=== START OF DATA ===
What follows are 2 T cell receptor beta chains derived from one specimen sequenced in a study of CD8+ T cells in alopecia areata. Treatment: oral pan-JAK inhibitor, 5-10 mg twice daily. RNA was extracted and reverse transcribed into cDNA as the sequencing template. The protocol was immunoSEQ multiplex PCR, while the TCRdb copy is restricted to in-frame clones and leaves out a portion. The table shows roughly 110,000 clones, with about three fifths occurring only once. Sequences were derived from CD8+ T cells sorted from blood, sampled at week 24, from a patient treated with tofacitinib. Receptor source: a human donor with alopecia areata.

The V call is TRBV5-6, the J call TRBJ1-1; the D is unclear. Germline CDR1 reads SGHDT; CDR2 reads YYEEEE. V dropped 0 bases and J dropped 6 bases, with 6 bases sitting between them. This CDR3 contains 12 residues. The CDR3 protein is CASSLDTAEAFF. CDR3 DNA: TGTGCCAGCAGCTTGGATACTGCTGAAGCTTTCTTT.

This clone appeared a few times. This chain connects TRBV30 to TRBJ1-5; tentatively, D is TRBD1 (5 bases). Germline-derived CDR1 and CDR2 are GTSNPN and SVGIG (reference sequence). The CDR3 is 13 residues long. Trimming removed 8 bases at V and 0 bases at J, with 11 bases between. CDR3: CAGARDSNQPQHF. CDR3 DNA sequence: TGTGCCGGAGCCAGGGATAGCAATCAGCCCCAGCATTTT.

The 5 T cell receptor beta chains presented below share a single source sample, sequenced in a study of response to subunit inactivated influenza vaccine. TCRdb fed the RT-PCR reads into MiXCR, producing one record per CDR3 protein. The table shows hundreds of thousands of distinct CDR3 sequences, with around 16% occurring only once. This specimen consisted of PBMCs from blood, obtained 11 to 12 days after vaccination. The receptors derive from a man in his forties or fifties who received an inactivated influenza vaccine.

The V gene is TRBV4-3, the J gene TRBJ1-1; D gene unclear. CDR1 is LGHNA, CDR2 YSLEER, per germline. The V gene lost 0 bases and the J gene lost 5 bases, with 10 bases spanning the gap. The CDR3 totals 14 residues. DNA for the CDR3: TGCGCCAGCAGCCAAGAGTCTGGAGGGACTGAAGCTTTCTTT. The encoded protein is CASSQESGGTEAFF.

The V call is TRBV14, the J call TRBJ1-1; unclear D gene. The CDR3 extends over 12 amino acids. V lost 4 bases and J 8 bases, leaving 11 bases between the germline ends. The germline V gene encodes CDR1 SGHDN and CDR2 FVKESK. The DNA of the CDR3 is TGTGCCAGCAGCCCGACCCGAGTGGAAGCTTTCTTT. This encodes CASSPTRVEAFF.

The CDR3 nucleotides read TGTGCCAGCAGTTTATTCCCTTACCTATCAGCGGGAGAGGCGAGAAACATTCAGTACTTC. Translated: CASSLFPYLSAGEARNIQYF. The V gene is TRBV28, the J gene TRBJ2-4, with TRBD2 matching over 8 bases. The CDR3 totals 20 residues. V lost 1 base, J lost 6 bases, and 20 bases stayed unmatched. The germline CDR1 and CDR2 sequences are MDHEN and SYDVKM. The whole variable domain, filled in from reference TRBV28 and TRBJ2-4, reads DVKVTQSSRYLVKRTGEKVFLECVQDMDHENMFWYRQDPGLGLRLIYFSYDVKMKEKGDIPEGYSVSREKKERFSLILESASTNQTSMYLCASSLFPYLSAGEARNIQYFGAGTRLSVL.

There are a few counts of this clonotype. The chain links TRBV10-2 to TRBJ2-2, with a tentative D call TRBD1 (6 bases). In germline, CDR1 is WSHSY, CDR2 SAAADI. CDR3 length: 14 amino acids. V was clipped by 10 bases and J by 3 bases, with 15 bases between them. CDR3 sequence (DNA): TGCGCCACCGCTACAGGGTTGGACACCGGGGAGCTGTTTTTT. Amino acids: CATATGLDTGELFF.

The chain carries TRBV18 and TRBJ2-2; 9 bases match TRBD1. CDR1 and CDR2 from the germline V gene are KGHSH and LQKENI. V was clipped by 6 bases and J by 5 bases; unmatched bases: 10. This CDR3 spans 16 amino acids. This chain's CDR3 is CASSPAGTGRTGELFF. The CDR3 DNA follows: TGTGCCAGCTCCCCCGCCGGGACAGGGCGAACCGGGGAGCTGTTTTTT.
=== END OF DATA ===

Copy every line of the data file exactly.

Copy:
What follows are 2 T cell receptor beta chains derived from one specimen sequenced in a study of CD8+ T cells in alopecia areata. Treatment: oral pan-JAK inhibitor, 5-10 mg twice daily. RNA was extracted and reverse transcribed into cDNA as the sequencing template. The protocol was immunoSEQ multiplex PCR, while the TCRdb copy is restricted to in-frame clones and leaves out a portion. The table shows roughly 110,000 clones, with about three fifths occurring only once. Sequences were derived from CD8+ T cells sorted from blood, sampled at week 24, from a patient treated with tofacitinib. Receptor source: a human donor with alopecia areata.

The V call is TRBV5-6, the J call TRBJ1-1; the D is unclear. Germline CDR1 reads SGHDT; CDR2 reads YYEEEE. V dropped 0 bases and J dropped 6 bases, with 6 bases sitting between them. This CDR3 contains 12 residues. The CDR3 protein is CASSLDTAEAFF. CDR3 DNA: TGTGCCAGCAGCTTGGATACTGCTGAAGCTTTCTTT.

This clone appeared a few times. This chain connects TRBV30 to TRBJ1-5; tentatively, D is TRBD1 (5 bases). Germline-derived CDR1 and CDR2 are GTSNPN and SVGIG (reference sequence). The CDR3 is 13 residues long. Trimming removed 8 bases at V and 0 bases at J, with 11 bases between. CDR3: CAGARDSNQPQHF. CDR3 DNA sequence: TGTGCCGGAGCCAGGGATAGCAATCAGCCCCAGCATTTT.

The 5 T cell receptor beta chains presented below share a single source sample, sequenced in a study of response to subunit inactivated influenza vaccine. TCRdb fed the RT-PCR reads into MiXCR, producing one record per CDR3 protein. The table shows hundreds of thousands of distinct CDR3 sequences, with around 16% occurring only once. This specimen consisted of PBMCs from blood, obtained 11 to 12 days after vaccination. The receptors derive from a man in his forties or fifties who received an inactivated influenza vaccine.

The V gene is TRBV4-3, the J gene TRBJ1-1; D gene unclear. CDR1 is LGHNA, CDR2 YSLEER, per germline. The V gene lost 0 bases and the J gene lost 5 bases, with 10 bases spanning the gap. The CDR3 totals 14 residues. DNA for the CDR3: TGCGCCAGCAGCCAAGAGTCTGGAGGGACTGAAGCTTTCTTT. The encoded protein is CASSQESGGTEAFF.

The V call is TRBV14, the J call TRBJ1-1; unclear D gene. The CDR3 extends over 12 amino acids. V lost 4 bases and J 8 bases, leaving 11 bases between the germline ends. The germline V gene encodes CDR1 SGHDN and CDR2 FVKESK. The DNA of the CDR3 is TGTGCCAGCAGCCCGACCCGAGTGGAAGCTTTCTTT. This encodes CASSPTRVEAFF.

The CDR3 nucleotides read TGTGCCAGCAGTTTATTCCCTTACCTATCAGCGGGAGAGGCGAGAAACATTCAGTACTTC. Translated: CASSLFPYLSAGEARNIQYF. The V gene is TRBV28, the J gene TRBJ2-4, with TRBD2 matching over 8 bases. The CDR3 totals 20 residues. V lost 1 base, J lost 6 bases, and 20 bases stayed unmatched. The germline CDR1 and CDR2 sequences are MDHEN and SYDVKM. The whole variable domain, filled in from reference TRBV28 and TRBJ2-4, reads DVKVTQSSRYLVKRTGEKVFLECVQDMDHENMFWYRQDPGLGLRLIYFSYDVKMKEKGDIPEGYSVSREKKERFSLILESASTNQTSMYLCASSLFPYLSAGEARNIQYFGAGTRLSVL.

There are a few counts of this clonotype. The chain links TRBV10-2 to TRBJ2-2, with a tentative D call TRBD1 (6 bases). In germline, CDR1 is WSHSY, CDR2 SAAADI. CDR3 length: 14 amino acids. V was clipped by 10 bases and J by 3 bases, with 15 bases between them. CDR3 sequence (DNA): TGCGCCACCGCTACAGGGTTGGACACCGGGGAGCTGTTTTTT. Amino acids: CATATGLDTGELFF.

The chain carries TRBV18 and TRBJ2-2; 9 bases match TRBD1. CDR1 and CDR2 from the germline V gene are KGHSH and LQKENI. V was clipped by 6 bases and J by 5 bases; unmatched bases: 10. This CDR3 spans 16 amino acids. This chain's CDR3 is CASSPAGTGRTGELFF. The CDR3 DNA follows: TGTGCCAGCTCCCCCGCCGGGACAGGGCGAACCGGGGAGCTGTTTTTT.